J. Paul Getty – Just How Much Is Enough?

At one point, J. Paul Getty was the richest private citizen in the world.  His net worth was ~$25 billion (in today’s dollars) at the time of his death in 1976.

J. Paul Getty was famously frugal.  No story better exemplifies his frugality than the kidnapping of his grandson.




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J. Paul Getty

By Publication:Los Angeles Daily News (File:JP Getty,1944.jpg) [Public domain], via Wikimedia CommonsGetty’s grandson was kidnapped in 1973.  The kidnappers demanded $17 million (which is a bit under $100 million today).  Getty did not pay the ransom, suspecting that it was a ruse by his grandson to extort money from him.

Around 4 months later – quite a long time to be kidnapped – Getty received a portion of his grandson’s ear in the mail and a new ransom demand of $3.2 million (around ~$18 million today).  The kidnappers then reduced their demand from $3.2 to $3.0 million.

Getty still didn’t pay.  He would pay no more than $2.2 million (~$12 million today); the maximum amount that was tax deductible at the time.

Getty was negotiating with his grandson’s life on the line.  While the equivalent of ~$18 million today is certainly a lot of money, keep in mind that Getty’s fortune was estimated at $25 billion only 3 years later.  The ransom demand was likely less than 1/1000 of Getty’s net worth at the time.

Getty ended up paying the $2.2 million portion of the ransom that was tax deductible, and then loaned the remaining $800,000 of the ransom to his son (at 4% interest) to pay the kidnappers.

I believe this story shows J. Paul Getty’s priorities.  Money appeared to have come first for him.  Getty apparently did not have a certain amount of money that was ‘enough’ for him.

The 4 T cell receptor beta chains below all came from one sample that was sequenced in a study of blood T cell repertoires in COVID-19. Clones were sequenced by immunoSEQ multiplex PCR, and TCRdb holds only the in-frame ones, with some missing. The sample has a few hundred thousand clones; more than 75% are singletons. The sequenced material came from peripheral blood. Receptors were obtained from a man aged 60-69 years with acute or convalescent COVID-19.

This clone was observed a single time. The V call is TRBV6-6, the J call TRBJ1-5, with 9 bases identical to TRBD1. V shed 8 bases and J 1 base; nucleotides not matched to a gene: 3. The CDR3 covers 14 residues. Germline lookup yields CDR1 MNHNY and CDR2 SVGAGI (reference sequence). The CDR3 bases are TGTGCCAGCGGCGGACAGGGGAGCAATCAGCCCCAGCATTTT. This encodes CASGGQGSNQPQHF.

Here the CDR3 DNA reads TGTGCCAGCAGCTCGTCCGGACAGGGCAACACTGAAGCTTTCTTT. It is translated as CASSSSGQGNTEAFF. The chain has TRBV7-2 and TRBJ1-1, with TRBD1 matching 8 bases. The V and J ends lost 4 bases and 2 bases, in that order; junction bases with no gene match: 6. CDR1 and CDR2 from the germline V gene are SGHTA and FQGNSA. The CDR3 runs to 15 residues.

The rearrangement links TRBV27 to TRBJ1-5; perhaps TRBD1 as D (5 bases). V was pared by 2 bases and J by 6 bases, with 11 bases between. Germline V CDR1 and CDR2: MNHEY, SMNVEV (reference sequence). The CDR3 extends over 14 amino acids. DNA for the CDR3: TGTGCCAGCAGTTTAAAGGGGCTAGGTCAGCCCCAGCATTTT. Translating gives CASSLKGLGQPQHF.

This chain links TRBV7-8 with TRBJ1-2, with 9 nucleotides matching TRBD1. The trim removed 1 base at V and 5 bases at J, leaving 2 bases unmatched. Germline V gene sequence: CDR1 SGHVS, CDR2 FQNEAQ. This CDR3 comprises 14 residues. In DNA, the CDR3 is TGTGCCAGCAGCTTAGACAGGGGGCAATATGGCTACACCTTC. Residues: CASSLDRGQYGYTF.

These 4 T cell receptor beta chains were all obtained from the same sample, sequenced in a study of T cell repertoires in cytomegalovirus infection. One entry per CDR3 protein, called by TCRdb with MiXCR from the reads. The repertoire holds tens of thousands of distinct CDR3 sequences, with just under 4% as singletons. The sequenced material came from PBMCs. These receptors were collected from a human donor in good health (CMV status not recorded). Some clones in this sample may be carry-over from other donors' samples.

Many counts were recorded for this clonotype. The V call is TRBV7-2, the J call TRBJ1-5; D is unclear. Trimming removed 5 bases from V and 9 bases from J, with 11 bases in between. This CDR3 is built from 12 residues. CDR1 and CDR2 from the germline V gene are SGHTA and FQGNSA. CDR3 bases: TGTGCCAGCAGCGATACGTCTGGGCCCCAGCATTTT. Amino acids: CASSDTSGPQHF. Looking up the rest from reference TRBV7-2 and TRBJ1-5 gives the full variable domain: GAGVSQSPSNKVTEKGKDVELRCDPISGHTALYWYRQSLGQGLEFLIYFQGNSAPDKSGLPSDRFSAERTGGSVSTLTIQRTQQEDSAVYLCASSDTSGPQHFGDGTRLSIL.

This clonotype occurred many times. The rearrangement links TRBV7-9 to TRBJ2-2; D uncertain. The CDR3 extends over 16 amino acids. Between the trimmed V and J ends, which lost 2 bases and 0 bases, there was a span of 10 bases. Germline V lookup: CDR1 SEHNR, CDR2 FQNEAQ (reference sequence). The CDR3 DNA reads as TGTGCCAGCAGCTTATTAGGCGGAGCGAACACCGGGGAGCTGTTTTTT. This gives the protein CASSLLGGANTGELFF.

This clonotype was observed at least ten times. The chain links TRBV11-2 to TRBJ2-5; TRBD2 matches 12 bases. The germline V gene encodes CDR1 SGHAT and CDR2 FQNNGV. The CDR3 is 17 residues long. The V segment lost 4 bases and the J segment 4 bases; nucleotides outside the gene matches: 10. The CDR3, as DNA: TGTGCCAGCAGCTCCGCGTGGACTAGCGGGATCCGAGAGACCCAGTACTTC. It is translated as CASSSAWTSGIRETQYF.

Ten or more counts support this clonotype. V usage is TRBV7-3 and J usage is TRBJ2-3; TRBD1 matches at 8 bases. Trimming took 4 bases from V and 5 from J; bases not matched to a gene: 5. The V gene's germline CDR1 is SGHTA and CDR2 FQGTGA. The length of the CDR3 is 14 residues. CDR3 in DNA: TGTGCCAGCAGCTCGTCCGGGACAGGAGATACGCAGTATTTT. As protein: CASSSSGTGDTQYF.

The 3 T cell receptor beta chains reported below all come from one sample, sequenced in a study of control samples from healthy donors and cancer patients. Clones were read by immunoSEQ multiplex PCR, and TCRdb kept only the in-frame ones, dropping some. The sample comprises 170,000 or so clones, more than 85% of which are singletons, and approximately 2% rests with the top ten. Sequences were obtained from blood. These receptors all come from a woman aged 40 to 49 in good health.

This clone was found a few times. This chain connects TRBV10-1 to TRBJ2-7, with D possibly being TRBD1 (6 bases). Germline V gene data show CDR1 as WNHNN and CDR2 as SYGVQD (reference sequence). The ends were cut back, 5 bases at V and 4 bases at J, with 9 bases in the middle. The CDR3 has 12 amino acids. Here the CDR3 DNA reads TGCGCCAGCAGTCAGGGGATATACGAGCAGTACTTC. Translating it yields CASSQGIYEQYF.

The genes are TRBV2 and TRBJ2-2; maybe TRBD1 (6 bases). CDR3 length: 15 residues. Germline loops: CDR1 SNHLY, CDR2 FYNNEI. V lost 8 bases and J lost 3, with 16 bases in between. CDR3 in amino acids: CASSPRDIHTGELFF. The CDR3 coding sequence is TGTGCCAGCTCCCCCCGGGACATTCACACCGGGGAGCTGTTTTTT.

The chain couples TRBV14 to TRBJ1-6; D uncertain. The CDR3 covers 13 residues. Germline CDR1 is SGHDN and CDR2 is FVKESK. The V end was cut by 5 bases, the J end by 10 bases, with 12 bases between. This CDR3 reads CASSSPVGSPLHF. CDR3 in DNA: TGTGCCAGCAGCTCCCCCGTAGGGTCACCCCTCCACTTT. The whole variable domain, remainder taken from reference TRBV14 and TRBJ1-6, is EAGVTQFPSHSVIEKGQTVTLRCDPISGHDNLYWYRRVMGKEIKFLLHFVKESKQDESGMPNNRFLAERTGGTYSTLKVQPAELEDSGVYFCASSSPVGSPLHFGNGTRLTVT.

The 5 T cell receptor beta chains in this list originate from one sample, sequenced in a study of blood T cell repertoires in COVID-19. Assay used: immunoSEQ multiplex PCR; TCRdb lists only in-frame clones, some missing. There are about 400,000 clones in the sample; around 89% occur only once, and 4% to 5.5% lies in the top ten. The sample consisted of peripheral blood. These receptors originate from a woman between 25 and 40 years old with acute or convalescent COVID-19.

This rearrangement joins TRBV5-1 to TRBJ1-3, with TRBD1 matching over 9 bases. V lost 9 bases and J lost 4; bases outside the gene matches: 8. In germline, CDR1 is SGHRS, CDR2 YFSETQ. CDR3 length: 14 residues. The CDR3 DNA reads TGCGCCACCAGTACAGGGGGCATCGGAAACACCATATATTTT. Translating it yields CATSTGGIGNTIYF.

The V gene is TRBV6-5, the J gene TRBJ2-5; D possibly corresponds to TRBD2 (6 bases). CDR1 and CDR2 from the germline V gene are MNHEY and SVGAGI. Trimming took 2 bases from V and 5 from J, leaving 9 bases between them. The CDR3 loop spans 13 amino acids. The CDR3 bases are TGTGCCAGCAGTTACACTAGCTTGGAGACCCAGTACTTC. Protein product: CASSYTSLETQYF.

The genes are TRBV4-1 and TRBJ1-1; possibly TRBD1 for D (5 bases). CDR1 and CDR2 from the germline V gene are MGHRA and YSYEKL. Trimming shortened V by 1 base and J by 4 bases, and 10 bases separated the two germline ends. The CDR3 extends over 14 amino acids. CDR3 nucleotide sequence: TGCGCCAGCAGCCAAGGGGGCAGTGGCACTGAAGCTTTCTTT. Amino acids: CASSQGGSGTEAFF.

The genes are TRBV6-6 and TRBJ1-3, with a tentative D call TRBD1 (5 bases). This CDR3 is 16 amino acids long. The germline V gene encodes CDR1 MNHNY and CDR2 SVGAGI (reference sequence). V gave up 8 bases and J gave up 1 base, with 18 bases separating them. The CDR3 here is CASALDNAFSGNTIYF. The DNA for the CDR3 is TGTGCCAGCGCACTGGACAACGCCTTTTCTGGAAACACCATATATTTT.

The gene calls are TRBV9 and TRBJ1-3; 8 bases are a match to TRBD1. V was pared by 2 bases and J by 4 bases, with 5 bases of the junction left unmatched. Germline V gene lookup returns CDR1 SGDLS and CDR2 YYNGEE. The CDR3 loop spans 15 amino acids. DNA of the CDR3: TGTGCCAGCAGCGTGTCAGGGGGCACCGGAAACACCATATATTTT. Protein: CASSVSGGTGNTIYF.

For all of us without $25 billion, there’s a certain amount of savings we need.  The general rule of thumb for calculating this number is 25x the annual amount you will need in retirement.

At Sure Dividend, we’d prefer that dividend income (mixed with any other passive income streams) cover the annual amount you will need in retirement.  That way, future dividend growth adds an additional buffer – and can help to create inter-generational wealth.

When dividend income covers your expected expenses, you are truly financially free.  Relying on dividend income rather than selling portions of your portfolio to generate income frees you from the worries of what the market is doing.

Even if the market were to experience a 50% decline, it wouldn’t make a difference to the secure dividend investor as long as dividend income keeps coming in.  In fact, market declines create compelling buying opportunities.

We created the Sure Dividend Newsletter to help individual investors easily invest in the best high quality dividend growth stocks trading at fair or better prices.  The end goal is to build a dividend growth portfolio for financial freedom.

I believe that perhaps J. Paul Getty’s biggest mistake was focusing on money itself as an end goal, and not what money provides.

More than anything else, having savings and investing them wisely creates financial stability and eventually financial freedom.

Focusing only on having a larger net worth with no end in sight puts too great an emphasis on the importance of money.  Conversely, not thinking about retirement, investing, or saving at all is a recipe for disaster for your future self.

There is a healthy middle ground; understanding why you are saving and investing, and knowing when you have arrived at your goal.

Thanks,

Ben Reynolds

ValueWalk readers can click here to instantly access an exclusive $100 discount on Sure Dividend’s premium online course Invest Like The Best, which contains a case-study-based investigation of how 6 of the world’s best investors beat the market over time.

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